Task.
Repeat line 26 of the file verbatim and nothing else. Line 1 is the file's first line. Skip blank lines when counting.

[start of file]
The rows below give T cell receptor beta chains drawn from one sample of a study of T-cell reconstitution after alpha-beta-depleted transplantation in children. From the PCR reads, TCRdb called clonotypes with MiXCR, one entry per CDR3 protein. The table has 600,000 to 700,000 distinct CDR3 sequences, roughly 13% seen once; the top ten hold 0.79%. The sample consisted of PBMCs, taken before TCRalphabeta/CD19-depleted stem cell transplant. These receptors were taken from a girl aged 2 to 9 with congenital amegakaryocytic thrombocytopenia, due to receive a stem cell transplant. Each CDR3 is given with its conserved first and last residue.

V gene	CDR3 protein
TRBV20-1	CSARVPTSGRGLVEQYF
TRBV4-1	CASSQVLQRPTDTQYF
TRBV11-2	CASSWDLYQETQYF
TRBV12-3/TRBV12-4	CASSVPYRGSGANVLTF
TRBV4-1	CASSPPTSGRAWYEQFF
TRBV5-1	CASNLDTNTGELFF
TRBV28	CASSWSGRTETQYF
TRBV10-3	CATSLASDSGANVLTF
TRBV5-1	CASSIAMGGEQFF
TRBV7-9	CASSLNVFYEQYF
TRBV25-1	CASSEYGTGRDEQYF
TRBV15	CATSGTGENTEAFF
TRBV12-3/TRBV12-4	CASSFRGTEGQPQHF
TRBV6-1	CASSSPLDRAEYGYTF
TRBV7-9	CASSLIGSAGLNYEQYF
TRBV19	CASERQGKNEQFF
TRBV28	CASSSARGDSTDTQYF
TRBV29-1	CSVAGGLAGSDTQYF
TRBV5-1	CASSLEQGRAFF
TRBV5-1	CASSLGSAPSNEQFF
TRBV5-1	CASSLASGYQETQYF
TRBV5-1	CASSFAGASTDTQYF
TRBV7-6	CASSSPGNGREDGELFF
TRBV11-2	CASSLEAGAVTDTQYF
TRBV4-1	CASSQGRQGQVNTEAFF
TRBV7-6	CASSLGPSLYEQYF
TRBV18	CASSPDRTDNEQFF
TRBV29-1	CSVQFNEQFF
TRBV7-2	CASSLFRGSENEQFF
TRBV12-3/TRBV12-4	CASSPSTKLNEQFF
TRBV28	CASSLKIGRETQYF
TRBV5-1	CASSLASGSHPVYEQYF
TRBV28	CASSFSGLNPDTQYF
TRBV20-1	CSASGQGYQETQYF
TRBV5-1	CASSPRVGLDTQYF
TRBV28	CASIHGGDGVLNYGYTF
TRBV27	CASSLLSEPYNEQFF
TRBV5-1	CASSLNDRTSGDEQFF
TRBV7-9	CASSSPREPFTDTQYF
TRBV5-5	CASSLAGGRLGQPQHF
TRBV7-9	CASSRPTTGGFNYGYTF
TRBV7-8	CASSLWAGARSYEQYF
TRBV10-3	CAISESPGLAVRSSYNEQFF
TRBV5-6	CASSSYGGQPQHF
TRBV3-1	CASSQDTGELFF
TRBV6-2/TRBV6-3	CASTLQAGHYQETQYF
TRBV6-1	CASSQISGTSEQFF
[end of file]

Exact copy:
TRBV11-2	CASSLEAGAVTDTQYF